(LEAD) Young opposition sensation lands at No. 4 in presidential hopefuls' poll
(ATTN: RECASTS headline, paras 1-8 with separate poll results)
SEOUL, June 4 (Yonhap) -- Lee Jun-seok, a 36-year-old politician currently running in the main opposition People Power Party's leadership race, landed his first-ever spot in a poll for presidential hopefuls as the fourth favored pick, poll results showed Friday.
Lee came in fourth place in the Gallup Korea poll that canvassed public opinion for next year's presidential election, winning 3 percent of support.
The poll was conducted on 1,003 voters from Tuesday-Thursday and has a confidence level of 95 percent with a margin of error of plus or minus 3.1 percentage points.
Gyeonggi Province Gov. Lee Jae-myung, affiliated with the ruling Democratic Party (DP), garnered 24 percent of support to claim the lead ahead of Yoon Seok-youl, a former prosecutor general who has been neck and neck with the DP-affiliated governor in recent polls. Yoon had 21 percent of support.
Former DP Chairman Rep. Lee Nak-yon came next with a 5 percent support rating.
Lee Jun-seok's surprise ascent in the presidential poll put several high-profile presidential hopefuls further on the fringe. Ahn Cheol-soo, the leader of the conservative minor People Party, came in fifth with 2 percent of support, followed by former Prime Minister Chung Sye-kyun and five-term conservative lawmaker Hong Joon-pyo, both with 1 percent, according to the poll.
Gallup Korea attributed the young politician's rise to the massive spotlight he has received recently for winning the primary for the PPP's upcoming election for the new party chairman.
In a separate opinion poll released earlier in the day, Lee was leading his big-name senior rivals by a wide margin in the PPP leadership race.
According to the poll conducted on 1,044 adults by R&Search on Tuesday-Wednesday, Lee came in as the most favored candidate for next week's election to pick the new PPP chairman, with 46.7 percent of support.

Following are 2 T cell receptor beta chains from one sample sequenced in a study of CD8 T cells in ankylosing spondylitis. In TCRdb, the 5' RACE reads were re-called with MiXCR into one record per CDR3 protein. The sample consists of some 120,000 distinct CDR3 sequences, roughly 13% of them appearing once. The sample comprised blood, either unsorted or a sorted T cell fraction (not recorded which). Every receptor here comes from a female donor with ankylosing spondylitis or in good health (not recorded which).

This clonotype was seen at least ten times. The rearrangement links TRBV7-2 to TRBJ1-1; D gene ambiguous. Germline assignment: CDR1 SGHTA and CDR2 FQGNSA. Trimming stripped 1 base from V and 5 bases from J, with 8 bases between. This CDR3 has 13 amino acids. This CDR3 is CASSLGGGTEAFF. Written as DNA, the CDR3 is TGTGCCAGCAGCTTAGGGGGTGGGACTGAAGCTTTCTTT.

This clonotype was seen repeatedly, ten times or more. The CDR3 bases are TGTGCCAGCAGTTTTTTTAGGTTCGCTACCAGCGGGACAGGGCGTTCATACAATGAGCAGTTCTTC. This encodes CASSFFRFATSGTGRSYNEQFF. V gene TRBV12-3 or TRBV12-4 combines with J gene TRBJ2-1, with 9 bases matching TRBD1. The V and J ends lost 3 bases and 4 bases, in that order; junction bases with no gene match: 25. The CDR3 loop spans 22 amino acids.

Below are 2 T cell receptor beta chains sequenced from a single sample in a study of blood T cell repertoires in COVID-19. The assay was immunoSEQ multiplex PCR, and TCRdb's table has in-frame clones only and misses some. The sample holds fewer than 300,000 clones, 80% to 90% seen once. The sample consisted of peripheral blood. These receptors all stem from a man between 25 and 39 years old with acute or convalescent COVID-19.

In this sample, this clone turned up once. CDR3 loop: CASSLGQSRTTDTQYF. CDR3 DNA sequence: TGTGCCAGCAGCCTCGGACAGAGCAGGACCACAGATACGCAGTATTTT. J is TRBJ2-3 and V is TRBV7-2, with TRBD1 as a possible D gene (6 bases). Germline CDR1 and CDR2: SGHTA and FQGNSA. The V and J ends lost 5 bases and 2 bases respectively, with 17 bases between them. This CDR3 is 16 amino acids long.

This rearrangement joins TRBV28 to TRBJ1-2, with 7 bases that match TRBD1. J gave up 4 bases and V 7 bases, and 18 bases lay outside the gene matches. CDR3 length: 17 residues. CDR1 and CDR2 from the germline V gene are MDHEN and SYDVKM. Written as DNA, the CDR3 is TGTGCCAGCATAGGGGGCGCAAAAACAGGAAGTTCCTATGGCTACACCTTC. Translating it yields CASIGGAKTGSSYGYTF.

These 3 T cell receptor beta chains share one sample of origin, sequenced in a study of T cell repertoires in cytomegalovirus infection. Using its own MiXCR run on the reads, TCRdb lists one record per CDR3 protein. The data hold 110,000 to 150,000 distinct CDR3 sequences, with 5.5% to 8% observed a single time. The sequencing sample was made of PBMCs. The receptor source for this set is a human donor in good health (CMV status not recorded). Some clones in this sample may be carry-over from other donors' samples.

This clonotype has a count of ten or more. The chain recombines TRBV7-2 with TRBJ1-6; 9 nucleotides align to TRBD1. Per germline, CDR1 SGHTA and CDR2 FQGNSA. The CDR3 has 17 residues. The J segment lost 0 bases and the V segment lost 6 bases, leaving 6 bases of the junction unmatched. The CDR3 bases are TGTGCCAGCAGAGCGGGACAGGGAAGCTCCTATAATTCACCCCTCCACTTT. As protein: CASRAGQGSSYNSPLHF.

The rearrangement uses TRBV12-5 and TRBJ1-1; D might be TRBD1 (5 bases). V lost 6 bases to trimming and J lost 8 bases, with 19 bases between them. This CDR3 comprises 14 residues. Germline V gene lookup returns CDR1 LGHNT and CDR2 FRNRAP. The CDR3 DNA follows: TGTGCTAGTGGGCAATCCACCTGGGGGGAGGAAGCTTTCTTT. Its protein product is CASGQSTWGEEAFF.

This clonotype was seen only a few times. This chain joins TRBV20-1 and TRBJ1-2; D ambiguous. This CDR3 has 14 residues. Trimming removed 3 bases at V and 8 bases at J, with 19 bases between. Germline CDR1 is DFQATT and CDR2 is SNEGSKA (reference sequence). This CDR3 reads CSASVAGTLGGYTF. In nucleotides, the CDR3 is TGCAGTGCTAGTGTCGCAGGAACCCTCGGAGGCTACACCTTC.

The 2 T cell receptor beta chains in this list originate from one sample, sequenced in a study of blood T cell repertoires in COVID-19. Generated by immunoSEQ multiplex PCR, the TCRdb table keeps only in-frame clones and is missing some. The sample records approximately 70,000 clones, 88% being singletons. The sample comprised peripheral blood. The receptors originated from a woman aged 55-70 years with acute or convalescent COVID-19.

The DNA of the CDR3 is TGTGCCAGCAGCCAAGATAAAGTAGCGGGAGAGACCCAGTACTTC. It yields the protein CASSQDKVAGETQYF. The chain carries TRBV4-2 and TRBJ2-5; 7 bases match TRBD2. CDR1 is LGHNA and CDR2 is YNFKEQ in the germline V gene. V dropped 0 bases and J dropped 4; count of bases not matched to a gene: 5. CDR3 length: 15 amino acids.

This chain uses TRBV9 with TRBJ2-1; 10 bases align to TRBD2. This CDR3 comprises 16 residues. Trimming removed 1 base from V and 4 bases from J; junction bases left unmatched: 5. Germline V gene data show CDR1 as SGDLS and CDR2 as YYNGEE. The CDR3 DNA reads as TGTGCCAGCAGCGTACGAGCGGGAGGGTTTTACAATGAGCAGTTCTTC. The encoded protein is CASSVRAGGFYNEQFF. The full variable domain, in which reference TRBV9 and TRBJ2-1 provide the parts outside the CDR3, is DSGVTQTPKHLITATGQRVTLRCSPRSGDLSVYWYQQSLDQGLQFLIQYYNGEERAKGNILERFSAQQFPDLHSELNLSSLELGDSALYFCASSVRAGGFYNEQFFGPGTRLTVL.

Former four-term lawmaker Na Kyung-won and incumbent five-term Rep. Joo Ho-young, both of whom served as party floor leader, were lagging far behind, with support ratings of 16.8 percent and 6.7 percent, respectively.
The poll, commissioned by Maeil Business Newspaper and its affiliated broadcaster MBN, has a margin of error of plus or minus 3 percentage points at a 95 percent confidence level.
In the primary on May 28, Lee, the youngest-ever contender for the command of the biggest conservative party, won a surprise victory, putting the established senior rivals on edge.
The PPP is slated to pick its new chairman at a party convention next Friday through two votes -- one by party members with a 70 percent weight and the other by private citizens for the remaining 30 percent.
Speaking up on controversial issues, such as the abolition of affirmative action for women, Lee has marked himself as a reform-minded politician, luring young, mostly male, voters to his campaign.
A Harvard graduate, Lee made his political debut in 2011, at the age of 26, joining the emergency leadership committee of the main opposition party, then named the Grand National Party, led by the impeached former President Park Geun-hye at the time.
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